Speaking to Ella over the phone from her student digs in Manchester, where she is in her final year studying graphic design, it’s clear the feeling is entirely mutual. “It has just been the best thing to come out of this lockdown,” she tells me. “It’s been such a positive experience for me as well as her. The bond between us has grown so much stronger. Our family has so many strong women, and she’s always been the head of the family, my idol. Doing this with her has just really solidified that.”
For Ella, what has been abundantly clear is that her generation has much to learn from her granny’s. “A lot of people my age can be quite cynical about things, about politics and everything. And I often find myself thinking what would my granny say? She’d tell me to be positive. She just takes everything in her stride.
“She has that practical mindset of ‘I’m lucky, I take care of myself, and you’ve just got to protect your mind and help other people.’ It’s made me quite emotional seeing how many people she’s reached out to. The sweet thing is, at the very beginning she said if this reaches or helps one person then it’s served its purpose. She just wanted to make other people get up and have a purpose if they were in lockdown alone.”
While older generations who are most at risk from the virus itself have remained optimistic in the face of the pandemic, young people have often floundered. Hazell is sympathetic. “When I think about young people not being able to be at uni, or kids not being able to get their A-levels. I mean it must be tough not to know if you’re going to have a job or not.”
Hazell, who worked as a PA for a whole range of charities over the years, was born shortly before the outbreak of the Second World War, which soon became the backdrop to her childhood in rural Scotland. There was rationing to contend with, and no hot water in the house, but “plenty food” because there was salmon to be fished and grouse. “You learnt to cook with less.”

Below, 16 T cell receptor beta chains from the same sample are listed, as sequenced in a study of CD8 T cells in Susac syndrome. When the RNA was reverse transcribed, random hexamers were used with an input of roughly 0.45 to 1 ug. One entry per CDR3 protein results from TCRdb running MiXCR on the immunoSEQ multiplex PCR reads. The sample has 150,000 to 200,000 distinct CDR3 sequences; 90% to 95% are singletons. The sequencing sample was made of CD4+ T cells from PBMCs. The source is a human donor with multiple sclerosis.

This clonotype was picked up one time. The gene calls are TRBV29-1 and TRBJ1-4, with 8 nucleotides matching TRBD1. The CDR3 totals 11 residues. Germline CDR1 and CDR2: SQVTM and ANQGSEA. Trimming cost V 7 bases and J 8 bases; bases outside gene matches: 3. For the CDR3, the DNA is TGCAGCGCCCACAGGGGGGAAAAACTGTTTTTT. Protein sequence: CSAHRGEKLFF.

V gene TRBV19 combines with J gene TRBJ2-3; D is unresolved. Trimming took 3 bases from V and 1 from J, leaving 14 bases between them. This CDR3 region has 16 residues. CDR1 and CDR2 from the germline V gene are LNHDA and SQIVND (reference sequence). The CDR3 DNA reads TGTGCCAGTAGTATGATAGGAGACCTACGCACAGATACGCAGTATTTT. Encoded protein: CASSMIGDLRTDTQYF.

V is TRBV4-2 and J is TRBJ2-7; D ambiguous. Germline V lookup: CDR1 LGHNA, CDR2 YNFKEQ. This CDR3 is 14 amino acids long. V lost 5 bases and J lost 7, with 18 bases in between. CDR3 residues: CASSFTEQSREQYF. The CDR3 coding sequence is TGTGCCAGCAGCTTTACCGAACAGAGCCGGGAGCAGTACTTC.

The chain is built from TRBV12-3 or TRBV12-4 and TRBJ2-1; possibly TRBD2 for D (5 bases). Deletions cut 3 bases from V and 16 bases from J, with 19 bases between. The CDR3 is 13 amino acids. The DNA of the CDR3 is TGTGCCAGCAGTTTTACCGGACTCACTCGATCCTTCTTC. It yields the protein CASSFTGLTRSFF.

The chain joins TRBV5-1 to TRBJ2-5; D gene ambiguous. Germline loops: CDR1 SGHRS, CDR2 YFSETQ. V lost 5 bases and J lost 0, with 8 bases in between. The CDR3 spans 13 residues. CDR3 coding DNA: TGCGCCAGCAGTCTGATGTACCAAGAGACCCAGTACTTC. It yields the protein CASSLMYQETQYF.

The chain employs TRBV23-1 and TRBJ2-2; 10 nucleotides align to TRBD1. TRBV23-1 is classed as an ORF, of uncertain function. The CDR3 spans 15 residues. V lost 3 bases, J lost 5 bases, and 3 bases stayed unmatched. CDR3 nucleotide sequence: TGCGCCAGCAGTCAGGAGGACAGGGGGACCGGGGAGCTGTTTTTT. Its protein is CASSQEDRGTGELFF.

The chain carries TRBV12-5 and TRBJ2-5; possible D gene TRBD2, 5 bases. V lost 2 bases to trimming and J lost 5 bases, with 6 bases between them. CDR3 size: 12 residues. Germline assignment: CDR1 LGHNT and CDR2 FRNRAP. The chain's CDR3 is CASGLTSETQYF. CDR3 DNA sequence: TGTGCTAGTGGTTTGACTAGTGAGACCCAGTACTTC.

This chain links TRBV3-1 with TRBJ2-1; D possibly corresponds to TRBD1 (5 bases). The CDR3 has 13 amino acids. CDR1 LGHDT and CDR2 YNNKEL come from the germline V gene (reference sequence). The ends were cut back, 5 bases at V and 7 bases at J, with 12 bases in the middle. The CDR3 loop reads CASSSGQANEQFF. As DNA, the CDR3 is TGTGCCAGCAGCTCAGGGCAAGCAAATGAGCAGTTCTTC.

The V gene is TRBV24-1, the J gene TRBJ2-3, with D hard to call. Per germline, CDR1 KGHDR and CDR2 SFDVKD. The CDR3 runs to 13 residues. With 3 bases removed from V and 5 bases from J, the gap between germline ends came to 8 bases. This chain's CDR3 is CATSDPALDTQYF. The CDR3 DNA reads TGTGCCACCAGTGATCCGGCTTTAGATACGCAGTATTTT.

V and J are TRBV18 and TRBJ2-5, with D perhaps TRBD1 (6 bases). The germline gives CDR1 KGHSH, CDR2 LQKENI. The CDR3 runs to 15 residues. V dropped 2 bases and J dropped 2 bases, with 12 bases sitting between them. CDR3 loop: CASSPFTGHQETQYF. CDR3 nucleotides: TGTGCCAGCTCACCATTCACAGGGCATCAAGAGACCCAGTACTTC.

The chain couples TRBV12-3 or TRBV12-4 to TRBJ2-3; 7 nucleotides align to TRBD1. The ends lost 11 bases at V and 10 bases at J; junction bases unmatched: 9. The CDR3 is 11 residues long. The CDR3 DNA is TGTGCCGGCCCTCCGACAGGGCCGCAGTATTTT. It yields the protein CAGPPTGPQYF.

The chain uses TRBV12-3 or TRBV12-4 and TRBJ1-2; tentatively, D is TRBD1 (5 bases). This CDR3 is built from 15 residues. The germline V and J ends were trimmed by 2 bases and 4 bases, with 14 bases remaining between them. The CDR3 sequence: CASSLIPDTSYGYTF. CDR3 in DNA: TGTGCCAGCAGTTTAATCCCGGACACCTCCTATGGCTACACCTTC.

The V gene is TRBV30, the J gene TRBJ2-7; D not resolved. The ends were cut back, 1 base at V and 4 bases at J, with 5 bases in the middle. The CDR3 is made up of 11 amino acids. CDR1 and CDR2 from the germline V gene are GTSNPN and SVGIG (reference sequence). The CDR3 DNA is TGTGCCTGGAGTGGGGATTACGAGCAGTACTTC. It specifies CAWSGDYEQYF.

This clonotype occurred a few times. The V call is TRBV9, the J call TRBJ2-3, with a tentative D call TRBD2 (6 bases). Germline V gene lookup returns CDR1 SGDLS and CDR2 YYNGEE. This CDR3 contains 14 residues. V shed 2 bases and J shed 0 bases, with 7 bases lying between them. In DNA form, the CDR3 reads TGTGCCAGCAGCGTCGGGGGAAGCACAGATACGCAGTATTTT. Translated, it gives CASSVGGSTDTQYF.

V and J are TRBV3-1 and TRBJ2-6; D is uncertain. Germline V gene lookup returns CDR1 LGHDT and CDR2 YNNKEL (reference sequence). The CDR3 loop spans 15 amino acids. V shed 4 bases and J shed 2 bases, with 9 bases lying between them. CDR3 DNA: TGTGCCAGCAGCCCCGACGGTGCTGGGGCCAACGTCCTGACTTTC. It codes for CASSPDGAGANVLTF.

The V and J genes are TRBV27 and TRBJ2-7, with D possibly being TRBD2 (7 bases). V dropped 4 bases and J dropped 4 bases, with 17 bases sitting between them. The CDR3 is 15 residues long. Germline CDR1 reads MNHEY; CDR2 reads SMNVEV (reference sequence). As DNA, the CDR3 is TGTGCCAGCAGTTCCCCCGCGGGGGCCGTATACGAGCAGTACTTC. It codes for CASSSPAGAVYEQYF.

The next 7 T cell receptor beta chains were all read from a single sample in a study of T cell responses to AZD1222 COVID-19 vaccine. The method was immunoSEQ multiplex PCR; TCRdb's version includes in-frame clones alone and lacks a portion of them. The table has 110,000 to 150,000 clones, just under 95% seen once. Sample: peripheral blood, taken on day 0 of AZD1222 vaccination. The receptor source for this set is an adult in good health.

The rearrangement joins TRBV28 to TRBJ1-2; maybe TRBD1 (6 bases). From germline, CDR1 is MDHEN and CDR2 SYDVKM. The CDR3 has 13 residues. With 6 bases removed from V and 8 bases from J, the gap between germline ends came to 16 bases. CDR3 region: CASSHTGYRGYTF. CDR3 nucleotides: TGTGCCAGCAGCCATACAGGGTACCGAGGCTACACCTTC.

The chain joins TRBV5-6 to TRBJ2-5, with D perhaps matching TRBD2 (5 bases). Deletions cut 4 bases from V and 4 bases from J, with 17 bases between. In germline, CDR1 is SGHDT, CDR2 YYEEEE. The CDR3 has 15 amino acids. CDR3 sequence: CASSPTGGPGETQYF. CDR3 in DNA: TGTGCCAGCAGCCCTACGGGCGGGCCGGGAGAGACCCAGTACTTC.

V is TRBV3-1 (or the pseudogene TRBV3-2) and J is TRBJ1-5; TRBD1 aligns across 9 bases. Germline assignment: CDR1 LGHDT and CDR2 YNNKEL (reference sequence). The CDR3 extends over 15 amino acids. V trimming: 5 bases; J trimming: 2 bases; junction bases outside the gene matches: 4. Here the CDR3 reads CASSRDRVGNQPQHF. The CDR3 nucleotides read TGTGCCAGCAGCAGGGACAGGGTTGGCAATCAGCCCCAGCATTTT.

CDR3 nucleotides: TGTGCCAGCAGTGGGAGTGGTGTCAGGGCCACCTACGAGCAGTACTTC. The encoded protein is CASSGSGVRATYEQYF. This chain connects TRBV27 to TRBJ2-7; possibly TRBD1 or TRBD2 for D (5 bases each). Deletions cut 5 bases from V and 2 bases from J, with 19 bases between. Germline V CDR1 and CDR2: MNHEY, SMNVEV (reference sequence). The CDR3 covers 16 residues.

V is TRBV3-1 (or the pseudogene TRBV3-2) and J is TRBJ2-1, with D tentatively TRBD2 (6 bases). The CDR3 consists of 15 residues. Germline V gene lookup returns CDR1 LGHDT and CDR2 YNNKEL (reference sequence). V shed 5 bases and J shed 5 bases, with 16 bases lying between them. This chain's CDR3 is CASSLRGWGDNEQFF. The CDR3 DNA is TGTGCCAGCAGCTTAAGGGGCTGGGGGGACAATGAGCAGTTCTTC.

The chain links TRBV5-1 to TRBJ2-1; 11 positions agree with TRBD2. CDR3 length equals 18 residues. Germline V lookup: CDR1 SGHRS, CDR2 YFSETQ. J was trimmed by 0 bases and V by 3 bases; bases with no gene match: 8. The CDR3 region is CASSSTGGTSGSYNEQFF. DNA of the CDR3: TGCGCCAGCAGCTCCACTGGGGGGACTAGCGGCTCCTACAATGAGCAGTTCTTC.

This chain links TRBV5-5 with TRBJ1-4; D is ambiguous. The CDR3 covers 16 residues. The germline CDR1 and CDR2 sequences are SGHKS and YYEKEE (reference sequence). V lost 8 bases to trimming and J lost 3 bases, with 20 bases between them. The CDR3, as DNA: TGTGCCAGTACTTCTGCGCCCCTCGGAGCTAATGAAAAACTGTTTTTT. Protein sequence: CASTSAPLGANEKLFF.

But she feels her granddaughter’s generation have it much harder than hers did: “Young people have their own, different crises. I’m sorry for young people today. I think they’re really hard hit.”
She hopes that one day Scarf Aid – which weaves deeply personal stories with accounts of historical events – might be seen as a memoir of sorts. Something for the younger generations in her family to take comfort from. “I’m writing a life story, in an odd way. They are really a very unusual historical record.”
“She doesn’t take for granted the life that she’s had,” says Ella. “We went on holiday last year, and my granny and I shared a room, and we just lay in bed in the dark at night going to sleep and she would tell me stories about her life and about when she met my grandpa, and countries they travelled to. I just thought: ‘I’m here with my best friend.’ I’m not going to have her forever, and these moments that we’ve shared are so special.”
Hazell has hundreds more scarves to go through and more stories to go with them. “Somebody today asked me: ‘Are you going to sell your scarves?’ I said: ‘Oh, no!’ Who knows, after Covid, maybe my scarf collection will be a historical thing for the V&A or something? But I suspect my kids will want some of it.”
Her life, she says, has been “nothing remarkable, but full of variety”… “I like telling people how old I am because it encourages others to think life doesn’t stop at 30.
“I was very depressed when I was 30, I thought it was the end. It’s not. I’ve had a great life.”